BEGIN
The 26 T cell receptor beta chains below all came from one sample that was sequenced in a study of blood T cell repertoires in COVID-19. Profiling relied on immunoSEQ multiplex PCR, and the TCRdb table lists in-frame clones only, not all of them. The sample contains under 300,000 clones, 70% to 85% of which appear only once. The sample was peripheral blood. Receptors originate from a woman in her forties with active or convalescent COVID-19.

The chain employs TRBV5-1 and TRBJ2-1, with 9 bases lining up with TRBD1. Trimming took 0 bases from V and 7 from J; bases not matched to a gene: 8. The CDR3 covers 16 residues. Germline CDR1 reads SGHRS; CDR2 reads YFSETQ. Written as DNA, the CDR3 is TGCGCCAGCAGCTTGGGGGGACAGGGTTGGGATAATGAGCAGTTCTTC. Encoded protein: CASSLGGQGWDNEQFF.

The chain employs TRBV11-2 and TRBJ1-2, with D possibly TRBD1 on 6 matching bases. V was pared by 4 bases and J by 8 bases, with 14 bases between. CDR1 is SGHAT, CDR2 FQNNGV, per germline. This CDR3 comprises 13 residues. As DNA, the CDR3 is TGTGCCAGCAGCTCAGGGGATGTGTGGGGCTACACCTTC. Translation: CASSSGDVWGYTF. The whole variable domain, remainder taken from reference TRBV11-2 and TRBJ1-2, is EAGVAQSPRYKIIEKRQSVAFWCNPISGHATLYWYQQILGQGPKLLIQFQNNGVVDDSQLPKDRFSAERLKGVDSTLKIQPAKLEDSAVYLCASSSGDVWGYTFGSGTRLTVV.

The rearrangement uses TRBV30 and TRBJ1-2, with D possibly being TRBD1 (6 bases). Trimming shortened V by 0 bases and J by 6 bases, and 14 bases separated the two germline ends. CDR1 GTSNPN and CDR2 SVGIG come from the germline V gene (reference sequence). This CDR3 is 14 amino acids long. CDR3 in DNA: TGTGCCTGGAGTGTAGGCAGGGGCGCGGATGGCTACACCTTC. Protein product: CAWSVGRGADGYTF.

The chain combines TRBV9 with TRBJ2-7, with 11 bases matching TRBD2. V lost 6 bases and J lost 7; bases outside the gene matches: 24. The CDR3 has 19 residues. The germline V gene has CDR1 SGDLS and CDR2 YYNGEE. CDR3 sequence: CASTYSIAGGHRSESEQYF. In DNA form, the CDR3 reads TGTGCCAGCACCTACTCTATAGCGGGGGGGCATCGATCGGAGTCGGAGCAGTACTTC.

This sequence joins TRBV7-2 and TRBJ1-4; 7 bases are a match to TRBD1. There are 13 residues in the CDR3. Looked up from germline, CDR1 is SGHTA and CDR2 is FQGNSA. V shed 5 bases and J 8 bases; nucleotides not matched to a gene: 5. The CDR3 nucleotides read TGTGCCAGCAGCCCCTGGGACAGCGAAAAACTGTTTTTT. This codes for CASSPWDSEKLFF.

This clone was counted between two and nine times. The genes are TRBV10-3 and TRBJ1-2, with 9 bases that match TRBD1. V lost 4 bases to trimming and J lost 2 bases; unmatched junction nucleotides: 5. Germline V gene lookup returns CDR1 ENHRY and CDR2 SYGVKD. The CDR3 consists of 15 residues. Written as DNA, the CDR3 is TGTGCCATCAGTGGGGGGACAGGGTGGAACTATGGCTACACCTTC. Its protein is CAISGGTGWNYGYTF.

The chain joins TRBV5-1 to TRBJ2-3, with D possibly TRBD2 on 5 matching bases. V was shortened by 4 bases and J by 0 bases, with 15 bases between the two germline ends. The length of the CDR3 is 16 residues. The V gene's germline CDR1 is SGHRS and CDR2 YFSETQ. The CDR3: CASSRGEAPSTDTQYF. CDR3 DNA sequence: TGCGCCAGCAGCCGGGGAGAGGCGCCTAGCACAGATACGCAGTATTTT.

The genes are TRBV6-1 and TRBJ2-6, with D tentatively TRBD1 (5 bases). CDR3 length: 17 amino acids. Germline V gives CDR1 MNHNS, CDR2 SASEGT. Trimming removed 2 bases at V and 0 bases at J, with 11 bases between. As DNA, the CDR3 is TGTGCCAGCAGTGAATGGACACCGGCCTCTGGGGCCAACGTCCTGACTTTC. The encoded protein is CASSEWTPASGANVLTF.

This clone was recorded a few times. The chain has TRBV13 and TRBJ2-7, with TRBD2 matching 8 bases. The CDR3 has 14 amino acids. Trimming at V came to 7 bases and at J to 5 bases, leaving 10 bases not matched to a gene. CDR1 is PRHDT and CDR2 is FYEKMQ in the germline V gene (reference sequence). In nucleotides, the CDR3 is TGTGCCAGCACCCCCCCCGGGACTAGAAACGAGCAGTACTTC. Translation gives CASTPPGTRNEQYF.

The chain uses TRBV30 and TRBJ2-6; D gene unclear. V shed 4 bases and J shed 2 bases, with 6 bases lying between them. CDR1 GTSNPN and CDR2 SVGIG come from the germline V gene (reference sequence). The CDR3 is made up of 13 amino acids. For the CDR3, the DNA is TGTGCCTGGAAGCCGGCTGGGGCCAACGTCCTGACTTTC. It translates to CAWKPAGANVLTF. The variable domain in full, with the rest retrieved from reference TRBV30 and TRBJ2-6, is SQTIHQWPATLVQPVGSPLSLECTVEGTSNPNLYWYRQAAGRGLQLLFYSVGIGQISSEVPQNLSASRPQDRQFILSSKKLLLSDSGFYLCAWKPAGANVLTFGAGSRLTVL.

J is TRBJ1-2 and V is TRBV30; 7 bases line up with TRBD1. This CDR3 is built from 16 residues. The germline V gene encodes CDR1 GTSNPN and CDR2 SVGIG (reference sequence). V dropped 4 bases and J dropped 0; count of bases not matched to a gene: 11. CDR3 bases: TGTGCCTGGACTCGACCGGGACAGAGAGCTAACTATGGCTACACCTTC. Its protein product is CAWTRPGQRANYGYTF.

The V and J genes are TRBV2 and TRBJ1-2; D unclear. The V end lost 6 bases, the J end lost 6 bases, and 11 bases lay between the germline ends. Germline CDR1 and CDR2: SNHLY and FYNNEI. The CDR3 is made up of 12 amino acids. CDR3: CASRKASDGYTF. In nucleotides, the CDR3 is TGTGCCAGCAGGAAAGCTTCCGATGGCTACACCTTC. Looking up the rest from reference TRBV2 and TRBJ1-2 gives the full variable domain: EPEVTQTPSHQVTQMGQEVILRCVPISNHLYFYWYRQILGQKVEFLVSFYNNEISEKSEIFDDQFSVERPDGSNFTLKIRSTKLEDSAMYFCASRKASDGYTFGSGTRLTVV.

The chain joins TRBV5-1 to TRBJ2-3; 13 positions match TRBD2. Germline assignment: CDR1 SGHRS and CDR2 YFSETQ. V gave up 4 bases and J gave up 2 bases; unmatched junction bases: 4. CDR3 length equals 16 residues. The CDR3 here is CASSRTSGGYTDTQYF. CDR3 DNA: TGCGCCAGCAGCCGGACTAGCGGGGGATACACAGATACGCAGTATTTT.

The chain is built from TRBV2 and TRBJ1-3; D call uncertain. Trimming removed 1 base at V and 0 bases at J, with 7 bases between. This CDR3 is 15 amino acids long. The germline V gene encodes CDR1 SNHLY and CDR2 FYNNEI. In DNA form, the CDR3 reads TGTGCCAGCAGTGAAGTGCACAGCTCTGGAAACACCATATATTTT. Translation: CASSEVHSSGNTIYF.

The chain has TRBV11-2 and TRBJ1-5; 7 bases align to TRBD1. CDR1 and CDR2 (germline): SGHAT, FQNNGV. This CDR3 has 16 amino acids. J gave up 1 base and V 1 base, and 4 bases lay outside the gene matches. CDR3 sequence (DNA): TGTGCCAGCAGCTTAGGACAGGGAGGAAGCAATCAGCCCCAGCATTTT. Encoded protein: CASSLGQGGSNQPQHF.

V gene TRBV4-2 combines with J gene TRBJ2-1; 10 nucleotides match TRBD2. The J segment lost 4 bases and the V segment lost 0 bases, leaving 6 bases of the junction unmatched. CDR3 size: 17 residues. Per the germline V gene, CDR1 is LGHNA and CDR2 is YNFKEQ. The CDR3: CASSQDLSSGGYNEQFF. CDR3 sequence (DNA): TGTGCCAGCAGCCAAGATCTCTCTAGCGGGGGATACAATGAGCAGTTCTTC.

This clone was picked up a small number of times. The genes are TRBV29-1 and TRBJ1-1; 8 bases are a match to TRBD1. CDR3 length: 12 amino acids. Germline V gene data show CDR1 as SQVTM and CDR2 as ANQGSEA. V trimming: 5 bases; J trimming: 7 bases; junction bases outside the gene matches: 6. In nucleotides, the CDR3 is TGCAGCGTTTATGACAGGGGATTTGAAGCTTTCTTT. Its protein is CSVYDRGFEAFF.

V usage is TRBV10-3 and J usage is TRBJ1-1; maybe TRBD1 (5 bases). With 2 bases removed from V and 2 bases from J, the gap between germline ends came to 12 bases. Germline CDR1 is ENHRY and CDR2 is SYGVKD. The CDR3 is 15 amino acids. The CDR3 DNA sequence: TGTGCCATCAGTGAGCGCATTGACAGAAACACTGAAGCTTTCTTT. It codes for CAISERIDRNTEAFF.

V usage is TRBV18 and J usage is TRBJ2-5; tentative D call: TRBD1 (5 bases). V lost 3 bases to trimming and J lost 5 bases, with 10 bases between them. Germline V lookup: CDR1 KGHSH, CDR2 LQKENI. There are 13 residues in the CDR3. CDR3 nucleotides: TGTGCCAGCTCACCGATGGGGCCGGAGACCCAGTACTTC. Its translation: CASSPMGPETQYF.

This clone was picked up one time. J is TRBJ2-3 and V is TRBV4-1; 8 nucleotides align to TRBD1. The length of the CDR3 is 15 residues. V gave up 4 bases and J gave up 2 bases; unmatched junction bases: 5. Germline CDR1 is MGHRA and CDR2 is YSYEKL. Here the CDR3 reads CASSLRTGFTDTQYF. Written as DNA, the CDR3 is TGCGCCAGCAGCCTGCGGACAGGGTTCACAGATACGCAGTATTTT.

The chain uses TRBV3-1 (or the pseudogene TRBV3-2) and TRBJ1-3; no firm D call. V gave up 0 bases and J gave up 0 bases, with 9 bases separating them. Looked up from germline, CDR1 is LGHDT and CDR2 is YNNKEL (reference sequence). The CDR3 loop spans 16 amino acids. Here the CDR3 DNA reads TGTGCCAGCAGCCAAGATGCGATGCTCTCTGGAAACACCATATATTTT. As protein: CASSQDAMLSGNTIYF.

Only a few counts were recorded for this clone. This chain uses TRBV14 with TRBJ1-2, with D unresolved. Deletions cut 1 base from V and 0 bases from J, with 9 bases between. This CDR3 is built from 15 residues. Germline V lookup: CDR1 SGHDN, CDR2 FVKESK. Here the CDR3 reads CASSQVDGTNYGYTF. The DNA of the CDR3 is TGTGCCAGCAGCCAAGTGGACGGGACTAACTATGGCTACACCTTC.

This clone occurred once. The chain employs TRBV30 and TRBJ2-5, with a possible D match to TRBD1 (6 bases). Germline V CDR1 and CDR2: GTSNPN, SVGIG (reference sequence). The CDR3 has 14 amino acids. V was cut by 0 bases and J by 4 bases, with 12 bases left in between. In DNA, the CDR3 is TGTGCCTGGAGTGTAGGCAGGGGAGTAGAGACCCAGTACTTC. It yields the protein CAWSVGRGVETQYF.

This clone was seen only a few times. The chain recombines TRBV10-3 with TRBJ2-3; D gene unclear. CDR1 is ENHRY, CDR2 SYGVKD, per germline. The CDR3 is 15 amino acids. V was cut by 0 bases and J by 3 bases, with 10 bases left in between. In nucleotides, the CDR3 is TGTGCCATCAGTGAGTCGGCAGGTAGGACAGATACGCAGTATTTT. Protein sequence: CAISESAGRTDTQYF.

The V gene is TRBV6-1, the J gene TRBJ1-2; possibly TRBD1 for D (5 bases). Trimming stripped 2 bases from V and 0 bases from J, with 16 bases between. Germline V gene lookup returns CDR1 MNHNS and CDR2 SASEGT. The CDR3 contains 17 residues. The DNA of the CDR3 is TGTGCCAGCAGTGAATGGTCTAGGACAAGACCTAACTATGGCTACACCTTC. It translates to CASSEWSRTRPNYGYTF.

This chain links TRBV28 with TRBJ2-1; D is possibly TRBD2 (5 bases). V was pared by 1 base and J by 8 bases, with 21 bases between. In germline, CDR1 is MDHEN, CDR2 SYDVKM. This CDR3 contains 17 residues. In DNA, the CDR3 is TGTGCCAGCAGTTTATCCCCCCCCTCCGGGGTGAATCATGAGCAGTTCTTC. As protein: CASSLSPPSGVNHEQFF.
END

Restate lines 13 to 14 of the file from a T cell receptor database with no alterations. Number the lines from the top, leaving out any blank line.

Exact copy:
The V and J genes are TRBV2 and TRBJ1-2; D unclear. The V end lost 6 bases, the J end lost 6 bases, and 11 bases lay between the germline ends. Germline CDR1 and CDR2: SNHLY and FYNNEI. The CDR3 is made up of 12 amino acids. CDR3: CASRKASDGYTF. In nucleotides, the CDR3 is TGTGCCAGCAGGAAAGCTTCCGATGGCTACACCTTC. Looking up the rest from reference TRBV2 and TRBJ1-2 gives the full variable domain: EPEVTQTPSHQVTQMGQEVILRCVPISNHLYFYWYRQILGQKVEFLVSFYNNEISEKSEIFDDQFSVERPDGSNFTLKIRSTKLEDSAMYFCASRKASDGYTFGSGTRLTVV.

The chain joins TRBV5-1 to TRBJ2-3; 13 positions match TRBD2. Germline assignment: CDR1 SGHRS and CDR2 YFSETQ. V gave up 4 bases and J gave up 2 bases; unmatched junction bases: 4. CDR3 length equals 16 residues. The CDR3 here is CASSRTSGGYTDTQYF. CDR3 DNA: TGCGCCAGCAGCCGGACTAGCGGGGGATACACAGATACGCAGTATTTT.